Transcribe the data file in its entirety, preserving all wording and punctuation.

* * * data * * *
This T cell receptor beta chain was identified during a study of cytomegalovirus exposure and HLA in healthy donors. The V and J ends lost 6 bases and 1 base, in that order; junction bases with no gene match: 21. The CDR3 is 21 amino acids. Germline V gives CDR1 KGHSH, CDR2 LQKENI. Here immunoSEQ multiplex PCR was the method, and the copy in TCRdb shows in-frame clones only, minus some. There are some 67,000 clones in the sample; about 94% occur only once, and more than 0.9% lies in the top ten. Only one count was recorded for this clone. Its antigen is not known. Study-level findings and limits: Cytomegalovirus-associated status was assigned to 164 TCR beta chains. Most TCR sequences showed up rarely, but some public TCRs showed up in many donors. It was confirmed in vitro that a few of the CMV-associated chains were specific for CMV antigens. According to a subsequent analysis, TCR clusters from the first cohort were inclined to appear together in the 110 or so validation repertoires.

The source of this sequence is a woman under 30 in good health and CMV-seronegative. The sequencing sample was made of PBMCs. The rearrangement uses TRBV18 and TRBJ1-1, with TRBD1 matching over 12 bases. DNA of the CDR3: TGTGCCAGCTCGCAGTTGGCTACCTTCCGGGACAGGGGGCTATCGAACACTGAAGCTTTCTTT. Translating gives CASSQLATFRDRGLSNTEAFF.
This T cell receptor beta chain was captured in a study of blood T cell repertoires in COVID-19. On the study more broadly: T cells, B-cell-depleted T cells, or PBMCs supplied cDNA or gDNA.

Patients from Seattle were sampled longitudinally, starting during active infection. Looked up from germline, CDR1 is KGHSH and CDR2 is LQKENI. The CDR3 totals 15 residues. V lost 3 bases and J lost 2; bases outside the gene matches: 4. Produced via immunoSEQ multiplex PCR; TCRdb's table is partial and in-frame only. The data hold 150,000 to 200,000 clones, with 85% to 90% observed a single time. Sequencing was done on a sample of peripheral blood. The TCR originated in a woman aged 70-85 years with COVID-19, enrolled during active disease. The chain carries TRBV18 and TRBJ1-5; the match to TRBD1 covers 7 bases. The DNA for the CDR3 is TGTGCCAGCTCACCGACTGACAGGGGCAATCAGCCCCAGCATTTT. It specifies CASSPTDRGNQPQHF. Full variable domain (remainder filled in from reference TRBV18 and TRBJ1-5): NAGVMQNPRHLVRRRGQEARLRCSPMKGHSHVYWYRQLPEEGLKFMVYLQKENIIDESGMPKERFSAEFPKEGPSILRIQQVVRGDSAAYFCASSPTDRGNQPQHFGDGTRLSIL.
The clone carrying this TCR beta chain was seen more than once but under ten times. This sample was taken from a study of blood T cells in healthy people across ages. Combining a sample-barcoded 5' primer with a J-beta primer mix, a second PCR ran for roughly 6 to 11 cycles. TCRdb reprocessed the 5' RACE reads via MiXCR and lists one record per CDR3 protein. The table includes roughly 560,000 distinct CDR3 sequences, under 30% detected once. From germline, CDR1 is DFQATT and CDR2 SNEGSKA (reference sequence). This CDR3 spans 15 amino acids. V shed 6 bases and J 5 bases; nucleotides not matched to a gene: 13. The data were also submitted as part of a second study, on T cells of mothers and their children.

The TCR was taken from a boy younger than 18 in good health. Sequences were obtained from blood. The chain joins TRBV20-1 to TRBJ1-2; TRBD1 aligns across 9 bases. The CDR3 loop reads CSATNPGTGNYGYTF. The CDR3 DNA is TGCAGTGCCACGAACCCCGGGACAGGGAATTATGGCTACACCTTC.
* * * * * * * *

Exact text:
This T cell receptor beta chain was identified during a study of cytomegalovirus exposure and HLA in healthy donors. The V and J ends lost 6 bases and 1 base, in that order; junction bases with no gene match: 21. The CDR3 is 21 amino acids. Germline V gives CDR1 KGHSH, CDR2 LQKENI. Here immunoSEQ multiplex PCR was the method, and the copy in TCRdb shows in-frame clones only, minus some. There are some 67,000 clones in the sample; about 94% occur only once, and more than 0.9% lies in the top ten. Only one count was recorded for this clone. Its antigen is not known. Study-level findings and limits: Cytomegalovirus-associated status was assigned to 164 TCR beta chains. Most TCR sequences showed up rarely, but some public TCRs showed up in many donors. It was confirmed in vitro that a few of the CMV-associated chains were specific for CMV antigens. According to a subsequent analysis, TCR clusters from the first cohort were inclined to appear together in the 110 or so validation repertoires.

The source of this sequence is a woman under 30 in good health and CMV-seronegative. The sequencing sample was made of PBMCs. The rearrangement uses TRBV18 and TRBJ1-1, with TRBD1 matching over 12 bases. DNA of the CDR3: TGTGCCAGCTCGCAGTTGGCTACCTTCCGGGACAGGGGGCTATCGAACACTGAAGCTTTCTTT. Translating gives CASSQLATFRDRGLSNTEAFF.
This T cell receptor beta chain was captured in a study of blood T cell repertoires in COVID-19. On the study more broadly: T cells, B-cell-depleted T cells, or PBMCs supplied cDNA or gDNA.

Patients from Seattle were sampled longitudinally, starting during active infection. Looked up from germline, CDR1 is KGHSH and CDR2 is LQKENI. The CDR3 totals 15 residues. V lost 3 bases and J lost 2; bases outside the gene matches: 4. Produced via immunoSEQ multiplex PCR; TCRdb's table is partial and in-frame only. The data hold 150,000 to 200,000 clones, with 85% to 90% observed a single time. Sequencing was done on a sample of peripheral blood. The TCR originated in a woman aged 70-85 years with COVID-19, enrolled during active disease. The chain carries TRBV18 and TRBJ1-5; the match to TRBD1 covers 7 bases. The DNA for the CDR3 is TGTGCCAGCTCACCGACTGACAGGGGCAATCAGCCCCAGCATTTT. It specifies CASSPTDRGNQPQHF. Full variable domain (remainder filled in from reference TRBV18 and TRBJ1-5): NAGVMQNPRHLVRRRGQEARLRCSPMKGHSHVYWYRQLPEEGLKFMVYLQKENIIDESGMPKERFSAEFPKEGPSILRIQQVVRGDSAAYFCASSPTDRGNQPQHFGDGTRLSIL.
The clone carrying this TCR beta chain was seen more than once but under ten times. This sample was taken from a study of blood T cells in healthy people across ages. Combining a sample-barcoded 5' primer with a J-beta primer mix, a second PCR ran for roughly 6 to 11 cycles. TCRdb reprocessed the 5' RACE reads via MiXCR and lists one record per CDR3 protein. The table includes roughly 560,000 distinct CDR3 sequences, under 30% detected once. From germline, CDR1 is DFQATT and CDR2 SNEGSKA (reference sequence). This CDR3 spans 15 amino acids. V shed 6 bases and J 5 bases; nucleotides not matched to a gene: 13. The data were also submitted as part of a second study, on T cells of mothers and their children.

The TCR was taken from a boy younger than 18 in good health. Sequences were obtained from blood. The chain joins TRBV20-1 to TRBJ1-2; TRBD1 aligns across 9 bases. The CDR3 loop reads CSATNPGTGNYGYTF. The CDR3 DNA is TGCAGTGCCACGAACCCCGGGACAGGGAATTATGGCTACACCTTC.